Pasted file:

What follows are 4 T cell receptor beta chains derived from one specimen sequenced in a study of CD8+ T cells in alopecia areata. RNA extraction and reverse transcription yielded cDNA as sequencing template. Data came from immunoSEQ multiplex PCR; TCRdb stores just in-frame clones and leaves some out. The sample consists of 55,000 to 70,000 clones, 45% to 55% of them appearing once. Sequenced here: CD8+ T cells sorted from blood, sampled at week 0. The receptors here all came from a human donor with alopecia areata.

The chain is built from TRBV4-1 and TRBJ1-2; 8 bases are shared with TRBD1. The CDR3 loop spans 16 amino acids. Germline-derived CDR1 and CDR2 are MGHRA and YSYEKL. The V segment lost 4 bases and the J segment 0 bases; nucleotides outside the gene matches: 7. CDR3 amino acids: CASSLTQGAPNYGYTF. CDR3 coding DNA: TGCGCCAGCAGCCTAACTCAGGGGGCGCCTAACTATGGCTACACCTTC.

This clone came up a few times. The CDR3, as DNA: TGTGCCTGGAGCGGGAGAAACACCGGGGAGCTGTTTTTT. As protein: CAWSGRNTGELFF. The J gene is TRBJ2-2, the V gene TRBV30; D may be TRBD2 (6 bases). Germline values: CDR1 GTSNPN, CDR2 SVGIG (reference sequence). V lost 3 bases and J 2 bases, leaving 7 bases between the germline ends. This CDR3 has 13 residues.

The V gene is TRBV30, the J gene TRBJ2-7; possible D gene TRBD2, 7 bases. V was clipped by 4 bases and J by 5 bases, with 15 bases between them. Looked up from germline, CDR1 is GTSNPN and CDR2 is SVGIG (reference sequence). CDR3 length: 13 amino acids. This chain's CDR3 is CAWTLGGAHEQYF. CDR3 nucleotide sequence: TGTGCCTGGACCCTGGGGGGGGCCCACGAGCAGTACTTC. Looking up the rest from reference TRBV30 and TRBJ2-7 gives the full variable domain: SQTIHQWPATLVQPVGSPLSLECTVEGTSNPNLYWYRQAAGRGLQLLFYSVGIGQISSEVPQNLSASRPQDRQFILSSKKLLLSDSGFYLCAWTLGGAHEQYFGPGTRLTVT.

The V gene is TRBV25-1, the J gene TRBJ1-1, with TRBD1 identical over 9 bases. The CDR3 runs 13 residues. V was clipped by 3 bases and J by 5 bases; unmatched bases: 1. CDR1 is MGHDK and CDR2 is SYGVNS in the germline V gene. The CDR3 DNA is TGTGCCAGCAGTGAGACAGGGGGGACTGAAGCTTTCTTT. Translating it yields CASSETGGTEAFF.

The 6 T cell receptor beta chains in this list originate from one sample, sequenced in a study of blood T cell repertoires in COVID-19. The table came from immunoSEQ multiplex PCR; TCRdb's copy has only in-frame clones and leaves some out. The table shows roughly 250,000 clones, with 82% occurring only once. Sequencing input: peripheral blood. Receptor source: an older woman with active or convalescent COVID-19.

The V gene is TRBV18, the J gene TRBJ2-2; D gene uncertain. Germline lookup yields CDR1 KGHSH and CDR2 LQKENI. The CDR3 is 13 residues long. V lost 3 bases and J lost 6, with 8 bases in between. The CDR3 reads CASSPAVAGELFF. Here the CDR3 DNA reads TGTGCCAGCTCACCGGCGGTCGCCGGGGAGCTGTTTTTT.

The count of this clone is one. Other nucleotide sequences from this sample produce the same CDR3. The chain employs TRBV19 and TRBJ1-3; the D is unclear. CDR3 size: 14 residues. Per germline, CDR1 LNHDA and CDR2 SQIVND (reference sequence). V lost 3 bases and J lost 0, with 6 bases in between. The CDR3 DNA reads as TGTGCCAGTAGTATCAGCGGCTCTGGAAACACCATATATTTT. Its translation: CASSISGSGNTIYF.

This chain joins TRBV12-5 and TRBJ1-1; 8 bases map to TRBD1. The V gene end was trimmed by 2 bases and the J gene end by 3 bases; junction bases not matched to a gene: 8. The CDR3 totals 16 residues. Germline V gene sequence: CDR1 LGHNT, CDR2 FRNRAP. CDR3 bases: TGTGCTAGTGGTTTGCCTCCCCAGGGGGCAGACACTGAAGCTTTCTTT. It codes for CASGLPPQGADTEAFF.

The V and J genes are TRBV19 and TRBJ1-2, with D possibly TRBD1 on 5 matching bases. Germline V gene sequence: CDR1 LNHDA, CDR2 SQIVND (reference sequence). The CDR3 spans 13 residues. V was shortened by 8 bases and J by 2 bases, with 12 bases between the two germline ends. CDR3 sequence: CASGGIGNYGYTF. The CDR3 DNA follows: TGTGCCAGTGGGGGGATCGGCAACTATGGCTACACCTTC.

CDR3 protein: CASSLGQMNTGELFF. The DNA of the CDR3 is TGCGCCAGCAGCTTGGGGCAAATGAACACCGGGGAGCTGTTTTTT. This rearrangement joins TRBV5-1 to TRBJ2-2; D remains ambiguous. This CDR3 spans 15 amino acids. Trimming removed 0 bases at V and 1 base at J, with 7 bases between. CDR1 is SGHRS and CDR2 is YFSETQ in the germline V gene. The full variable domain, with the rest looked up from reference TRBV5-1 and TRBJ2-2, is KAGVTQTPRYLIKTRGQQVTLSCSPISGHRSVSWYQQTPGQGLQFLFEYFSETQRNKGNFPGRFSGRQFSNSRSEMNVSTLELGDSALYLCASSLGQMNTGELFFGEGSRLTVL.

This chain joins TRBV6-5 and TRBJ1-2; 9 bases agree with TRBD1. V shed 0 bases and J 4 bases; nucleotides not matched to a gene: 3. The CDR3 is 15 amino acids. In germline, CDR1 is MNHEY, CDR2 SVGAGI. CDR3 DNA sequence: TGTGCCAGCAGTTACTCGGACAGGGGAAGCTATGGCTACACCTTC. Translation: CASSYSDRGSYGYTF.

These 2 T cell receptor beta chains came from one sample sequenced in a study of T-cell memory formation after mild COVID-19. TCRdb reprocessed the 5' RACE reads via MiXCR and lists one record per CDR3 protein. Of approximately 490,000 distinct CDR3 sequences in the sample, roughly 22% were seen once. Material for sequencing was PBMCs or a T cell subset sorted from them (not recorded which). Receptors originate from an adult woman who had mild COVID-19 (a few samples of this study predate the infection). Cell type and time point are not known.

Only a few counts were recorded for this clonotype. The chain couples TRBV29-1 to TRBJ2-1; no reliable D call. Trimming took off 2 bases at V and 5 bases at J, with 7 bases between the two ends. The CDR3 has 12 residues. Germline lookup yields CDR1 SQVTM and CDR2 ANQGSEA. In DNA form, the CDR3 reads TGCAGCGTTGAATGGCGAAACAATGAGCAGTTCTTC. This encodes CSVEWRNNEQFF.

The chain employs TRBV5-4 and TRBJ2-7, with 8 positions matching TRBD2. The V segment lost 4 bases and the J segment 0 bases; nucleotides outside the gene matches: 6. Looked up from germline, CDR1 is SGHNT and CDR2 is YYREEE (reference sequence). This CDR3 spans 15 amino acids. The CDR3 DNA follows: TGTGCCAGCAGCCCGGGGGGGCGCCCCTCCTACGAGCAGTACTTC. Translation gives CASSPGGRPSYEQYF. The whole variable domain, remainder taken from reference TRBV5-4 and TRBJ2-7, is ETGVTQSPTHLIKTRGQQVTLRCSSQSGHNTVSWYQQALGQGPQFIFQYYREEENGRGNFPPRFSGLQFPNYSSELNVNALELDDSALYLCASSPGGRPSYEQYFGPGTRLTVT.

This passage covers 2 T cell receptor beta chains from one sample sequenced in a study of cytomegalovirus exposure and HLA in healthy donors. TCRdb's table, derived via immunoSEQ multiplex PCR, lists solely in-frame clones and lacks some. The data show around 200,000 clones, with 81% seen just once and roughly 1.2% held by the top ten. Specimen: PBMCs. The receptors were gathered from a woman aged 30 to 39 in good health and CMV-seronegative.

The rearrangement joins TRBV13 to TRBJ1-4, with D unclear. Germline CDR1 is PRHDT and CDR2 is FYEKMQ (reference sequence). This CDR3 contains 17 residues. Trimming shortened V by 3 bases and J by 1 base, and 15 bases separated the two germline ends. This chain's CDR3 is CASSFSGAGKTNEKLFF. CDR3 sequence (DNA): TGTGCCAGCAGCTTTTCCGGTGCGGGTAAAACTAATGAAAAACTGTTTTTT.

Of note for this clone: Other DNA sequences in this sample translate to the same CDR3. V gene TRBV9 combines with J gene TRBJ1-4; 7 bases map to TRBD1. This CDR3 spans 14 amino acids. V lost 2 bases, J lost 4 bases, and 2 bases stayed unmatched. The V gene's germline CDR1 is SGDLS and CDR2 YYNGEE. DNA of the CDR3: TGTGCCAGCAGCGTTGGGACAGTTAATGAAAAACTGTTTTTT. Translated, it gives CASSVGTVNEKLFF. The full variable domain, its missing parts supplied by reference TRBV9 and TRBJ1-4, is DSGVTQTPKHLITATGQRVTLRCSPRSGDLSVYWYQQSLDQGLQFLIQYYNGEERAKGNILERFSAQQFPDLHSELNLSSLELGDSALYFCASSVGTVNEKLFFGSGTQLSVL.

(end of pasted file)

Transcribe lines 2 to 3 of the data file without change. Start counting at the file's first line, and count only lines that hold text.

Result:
The chain is built from TRBV4-1 and TRBJ1-2; 8 bases are shared with TRBD1. The CDR3 loop spans 16 amino acids. Germline-derived CDR1 and CDR2 are MGHRA and YSYEKL. The V segment lost 4 bases and the J segment 0 bases; nucleotides outside the gene matches: 7. CDR3 amino acids: CASSLTQGAPNYGYTF. CDR3 coding DNA: TGCGCCAGCAGCCTAACTCAGGGGGCGCCTAACTATGGCTACACCTTC.

This clone came up a few times. The CDR3, as DNA: TGTGCCTGGAGCGGGAGAAACACCGGGGAGCTGTTTTTT. As protein: CAWSGRNTGELFF. The J gene is TRBJ2-2, the V gene TRBV30; D may be TRBD2 (6 bases). Germline values: CDR1 GTSNPN, CDR2 SVGIG (reference sequence). V lost 3 bases and J 2 bases, leaving 7 bases between the germline ends. This CDR3 has 13 residues.